The recent release of the U.S. Army’s new Army Operating Concept 2016-2028 in Training and Doctrine Command [TRADOC] Pamphlet 525-3-1, dated Aug. 19, 2010, marks the latest step in a process designed to accelerate the process of change into that service.
According to Lt. Gen. Michael A. Vane, deputy commanding general, futures, and director of the Army Capabilities Integration Center, U.S. Army TRADOC, the latest concept emerged as part of the “Task Force 120” activities that followed the demise of the Future Combat Systems program.
In a recent briefing to the media, Vane explained that those task force activities, supported by “a comprehensive look at lessons learned,” led to the issuance of an Army Capstone Concept (U.S. Army TRADOC Pamphlet (PAM) 525-3-0).
“[The] central idea [of the Army Capstone Concept] is that of operational adaptability in describing the ‘why’ of the environment that the Army is in, and lays out a list of things that the Army must do to help us with a strategy that is tied in with the Capstone Concept for Joint Operations and National Military Strategy.”
Following on the heels of the Army Capstone Concept, the recently released Army Operating Concept 2016-2028 describes the “how.”
According to Vane, the “how” addresses the creation of capabilities in a future force while still maintaining capabilities in the current force.
Among the lessons learned “from seven years of war,” he offered, “Some of the key ones included perhaps an over reliance on technology that looks very promising and is a good goal to achieve. But, as the enemy has changed and become less of a force-on-force enemy and more of an enemy that is in among the population – and the security of the population is the goal – we have got to continue to make sure that we can both retain relevancy for the war we are in, win the war we are in, and posture ourselves for that next potential set of circumstances.”
In terms of a changing paradigm for viewing threats, he pointed to the “need to look at this from a perspective of not only what the threat is that we need to overmatch or be equal against but we need to ensure that we are looking at what kinds of capabilities we need in our Army to be able to have a versatile set of organizations that can counter those threats.”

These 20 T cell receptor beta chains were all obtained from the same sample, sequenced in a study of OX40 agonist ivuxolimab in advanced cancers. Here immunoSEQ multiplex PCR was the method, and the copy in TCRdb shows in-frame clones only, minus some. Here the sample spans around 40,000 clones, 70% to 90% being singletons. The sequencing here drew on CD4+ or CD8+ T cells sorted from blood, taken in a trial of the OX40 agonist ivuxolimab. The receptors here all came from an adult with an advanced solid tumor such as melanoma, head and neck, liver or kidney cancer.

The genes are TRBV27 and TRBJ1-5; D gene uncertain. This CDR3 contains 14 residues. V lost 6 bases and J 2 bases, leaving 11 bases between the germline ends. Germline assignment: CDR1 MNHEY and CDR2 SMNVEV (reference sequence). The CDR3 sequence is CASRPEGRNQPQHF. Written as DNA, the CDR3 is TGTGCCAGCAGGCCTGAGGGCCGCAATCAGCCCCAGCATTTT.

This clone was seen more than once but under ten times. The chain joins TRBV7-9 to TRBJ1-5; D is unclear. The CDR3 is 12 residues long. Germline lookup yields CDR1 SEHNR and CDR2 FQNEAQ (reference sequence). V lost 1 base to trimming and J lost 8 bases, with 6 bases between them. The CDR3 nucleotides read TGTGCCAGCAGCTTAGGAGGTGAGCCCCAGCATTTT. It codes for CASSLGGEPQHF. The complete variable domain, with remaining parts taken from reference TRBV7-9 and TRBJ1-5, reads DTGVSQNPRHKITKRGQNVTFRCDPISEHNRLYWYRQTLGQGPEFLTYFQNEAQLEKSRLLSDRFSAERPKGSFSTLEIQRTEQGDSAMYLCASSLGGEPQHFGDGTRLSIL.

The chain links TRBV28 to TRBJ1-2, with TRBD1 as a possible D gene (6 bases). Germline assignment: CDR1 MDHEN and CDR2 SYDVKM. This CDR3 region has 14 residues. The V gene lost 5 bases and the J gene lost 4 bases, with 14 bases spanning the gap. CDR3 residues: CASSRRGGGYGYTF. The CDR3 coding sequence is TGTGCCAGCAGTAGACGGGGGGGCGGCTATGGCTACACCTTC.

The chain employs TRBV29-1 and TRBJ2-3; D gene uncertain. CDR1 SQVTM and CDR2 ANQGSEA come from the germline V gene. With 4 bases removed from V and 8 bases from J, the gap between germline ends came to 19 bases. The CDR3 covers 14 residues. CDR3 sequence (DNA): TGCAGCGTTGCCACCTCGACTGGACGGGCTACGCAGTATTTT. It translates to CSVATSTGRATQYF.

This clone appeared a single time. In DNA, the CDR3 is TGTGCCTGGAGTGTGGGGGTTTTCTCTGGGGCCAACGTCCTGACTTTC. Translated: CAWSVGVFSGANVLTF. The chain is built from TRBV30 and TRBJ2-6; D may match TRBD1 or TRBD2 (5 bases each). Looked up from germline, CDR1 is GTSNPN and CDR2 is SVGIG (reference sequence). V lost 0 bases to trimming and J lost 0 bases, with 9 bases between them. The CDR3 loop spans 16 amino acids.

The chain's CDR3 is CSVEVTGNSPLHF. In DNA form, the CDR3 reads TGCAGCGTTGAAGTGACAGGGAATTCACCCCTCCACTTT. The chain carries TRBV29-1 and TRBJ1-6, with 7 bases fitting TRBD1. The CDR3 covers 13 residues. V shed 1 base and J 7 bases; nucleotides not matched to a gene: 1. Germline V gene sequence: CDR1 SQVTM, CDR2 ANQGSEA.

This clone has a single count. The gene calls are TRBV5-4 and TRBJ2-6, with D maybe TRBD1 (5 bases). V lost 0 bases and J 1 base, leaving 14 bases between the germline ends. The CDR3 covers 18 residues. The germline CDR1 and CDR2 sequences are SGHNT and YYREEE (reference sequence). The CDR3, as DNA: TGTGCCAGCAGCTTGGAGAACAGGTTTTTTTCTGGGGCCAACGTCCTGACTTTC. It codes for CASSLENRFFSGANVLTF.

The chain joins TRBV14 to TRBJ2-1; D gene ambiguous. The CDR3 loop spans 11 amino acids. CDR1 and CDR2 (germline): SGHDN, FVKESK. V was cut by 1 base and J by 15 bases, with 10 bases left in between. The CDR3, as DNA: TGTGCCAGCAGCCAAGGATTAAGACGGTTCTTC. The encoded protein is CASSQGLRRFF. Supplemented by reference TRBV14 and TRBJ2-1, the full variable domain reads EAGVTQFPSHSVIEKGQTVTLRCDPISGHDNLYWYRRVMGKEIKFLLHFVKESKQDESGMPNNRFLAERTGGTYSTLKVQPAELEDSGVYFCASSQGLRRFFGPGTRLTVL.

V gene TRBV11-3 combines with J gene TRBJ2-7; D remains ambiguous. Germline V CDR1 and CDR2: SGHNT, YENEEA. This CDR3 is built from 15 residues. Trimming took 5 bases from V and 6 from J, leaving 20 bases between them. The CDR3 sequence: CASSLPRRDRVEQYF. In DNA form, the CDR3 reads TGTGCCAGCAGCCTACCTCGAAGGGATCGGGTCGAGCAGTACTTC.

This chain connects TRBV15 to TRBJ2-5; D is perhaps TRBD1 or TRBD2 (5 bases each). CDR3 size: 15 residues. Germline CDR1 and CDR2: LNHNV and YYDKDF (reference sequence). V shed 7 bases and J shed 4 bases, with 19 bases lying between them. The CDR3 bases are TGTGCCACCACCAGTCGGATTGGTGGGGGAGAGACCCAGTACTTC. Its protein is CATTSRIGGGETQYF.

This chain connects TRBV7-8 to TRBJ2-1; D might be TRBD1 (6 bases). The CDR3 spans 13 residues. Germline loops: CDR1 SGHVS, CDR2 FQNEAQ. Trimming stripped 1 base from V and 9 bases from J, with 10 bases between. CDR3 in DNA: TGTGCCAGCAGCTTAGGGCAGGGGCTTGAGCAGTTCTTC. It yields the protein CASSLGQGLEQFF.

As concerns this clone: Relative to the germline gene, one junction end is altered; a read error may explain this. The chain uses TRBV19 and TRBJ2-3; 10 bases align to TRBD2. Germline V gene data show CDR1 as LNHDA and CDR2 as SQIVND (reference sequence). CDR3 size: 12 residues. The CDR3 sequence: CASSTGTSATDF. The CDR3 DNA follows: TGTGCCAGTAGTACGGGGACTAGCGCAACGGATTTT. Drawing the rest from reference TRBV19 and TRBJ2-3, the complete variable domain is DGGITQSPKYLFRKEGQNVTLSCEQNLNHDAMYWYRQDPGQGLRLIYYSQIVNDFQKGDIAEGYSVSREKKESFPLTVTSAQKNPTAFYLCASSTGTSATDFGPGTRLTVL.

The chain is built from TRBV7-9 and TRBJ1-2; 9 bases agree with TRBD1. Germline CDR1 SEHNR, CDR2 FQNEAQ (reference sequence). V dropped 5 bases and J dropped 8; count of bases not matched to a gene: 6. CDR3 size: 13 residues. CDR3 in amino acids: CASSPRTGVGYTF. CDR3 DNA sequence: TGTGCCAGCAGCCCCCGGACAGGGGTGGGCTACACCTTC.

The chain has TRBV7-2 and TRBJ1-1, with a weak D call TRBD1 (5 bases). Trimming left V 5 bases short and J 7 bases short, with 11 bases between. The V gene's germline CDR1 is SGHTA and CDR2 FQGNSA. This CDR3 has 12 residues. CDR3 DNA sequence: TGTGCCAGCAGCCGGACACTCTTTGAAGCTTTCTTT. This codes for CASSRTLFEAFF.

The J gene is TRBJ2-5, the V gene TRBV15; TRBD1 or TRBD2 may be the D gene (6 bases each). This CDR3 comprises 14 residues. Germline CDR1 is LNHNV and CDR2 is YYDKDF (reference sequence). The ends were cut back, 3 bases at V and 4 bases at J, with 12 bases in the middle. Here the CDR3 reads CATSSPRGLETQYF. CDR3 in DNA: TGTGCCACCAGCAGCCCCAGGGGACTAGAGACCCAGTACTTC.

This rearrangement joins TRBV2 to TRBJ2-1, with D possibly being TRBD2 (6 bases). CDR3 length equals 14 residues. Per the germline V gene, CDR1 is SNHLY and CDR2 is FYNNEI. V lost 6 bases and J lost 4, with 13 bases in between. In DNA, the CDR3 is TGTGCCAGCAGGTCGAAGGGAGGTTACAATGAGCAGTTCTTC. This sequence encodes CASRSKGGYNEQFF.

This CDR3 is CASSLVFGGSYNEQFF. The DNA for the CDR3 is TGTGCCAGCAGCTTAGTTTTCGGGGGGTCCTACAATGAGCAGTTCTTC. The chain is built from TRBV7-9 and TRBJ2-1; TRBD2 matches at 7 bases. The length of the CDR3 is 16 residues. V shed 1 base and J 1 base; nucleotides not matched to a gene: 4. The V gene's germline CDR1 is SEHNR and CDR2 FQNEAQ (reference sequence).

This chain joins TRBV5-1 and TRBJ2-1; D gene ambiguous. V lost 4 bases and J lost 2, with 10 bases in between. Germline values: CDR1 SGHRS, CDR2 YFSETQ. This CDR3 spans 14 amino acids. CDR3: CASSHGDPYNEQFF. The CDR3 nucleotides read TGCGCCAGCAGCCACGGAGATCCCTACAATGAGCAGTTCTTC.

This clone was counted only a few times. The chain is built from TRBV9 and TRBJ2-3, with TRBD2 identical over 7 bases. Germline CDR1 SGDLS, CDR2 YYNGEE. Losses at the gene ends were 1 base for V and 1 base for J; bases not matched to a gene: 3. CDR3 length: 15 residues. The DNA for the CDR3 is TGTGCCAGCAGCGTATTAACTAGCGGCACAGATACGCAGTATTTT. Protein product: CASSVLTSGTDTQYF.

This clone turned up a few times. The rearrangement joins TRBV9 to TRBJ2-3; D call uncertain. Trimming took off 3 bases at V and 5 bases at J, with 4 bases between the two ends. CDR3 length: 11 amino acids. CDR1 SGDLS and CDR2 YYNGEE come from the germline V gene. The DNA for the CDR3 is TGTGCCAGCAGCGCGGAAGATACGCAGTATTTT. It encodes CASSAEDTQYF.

Vane identified two “big ideas” in the new Army Operating Concept: combined arms maneuver and wide area security.
Acknowledging the belief by some that combined arms maneuver “sounds really like an old term,” Vane clarified that it reflects “a new way to look at combined arms maneuver,” that leverages both Field Manual 3-0 [Operations, February 2008] and seven years of war.
“[That combination] tells us that the military alone is not going to be the final determinant and hasn’t really been the final determinant in many of these counterinsurgency operations,” he said. “Historically it takes a ‘whole of government’ approach, interagency coalition, and intergovernmental capability. And the combined arms maneuver capability we need in order to sustain the gains that we would achieve through wide area security.”
“Wide area security, being the second ‘big idea,’ is to consolidate gains, stabilize environments, and ensure freedom of action in areas that, for example, might have been described by some in the past as ‘within white space’ – or early entry operations – or even in ‘Phase 0,’ building partnerships – are components of trying to achieve wide area security,” he added.
Current doctrinal efforts focus on identifying functional concepts to support the new operating concepts across the Army’s six warfighting functions: movement and maneuver, intelligence, fires, sustainment, command and control, and protection.
The results of that process will then be presented to senior service leadership as “a very macro cost / benefit capability for the Army.”
The resulting decisions will drive recommended solutions into both the Total Army Analysis (TAA), which determines Army force structure, and the Program Objective Memorandum (POM), which determines money and equipment.
“So every two years we are going to review our concepts in order to drive change in the POM, to achieve change in the Army every five years instead of the current way we do business, which has allowed us to change once every 10 – 12 years,” Vane added.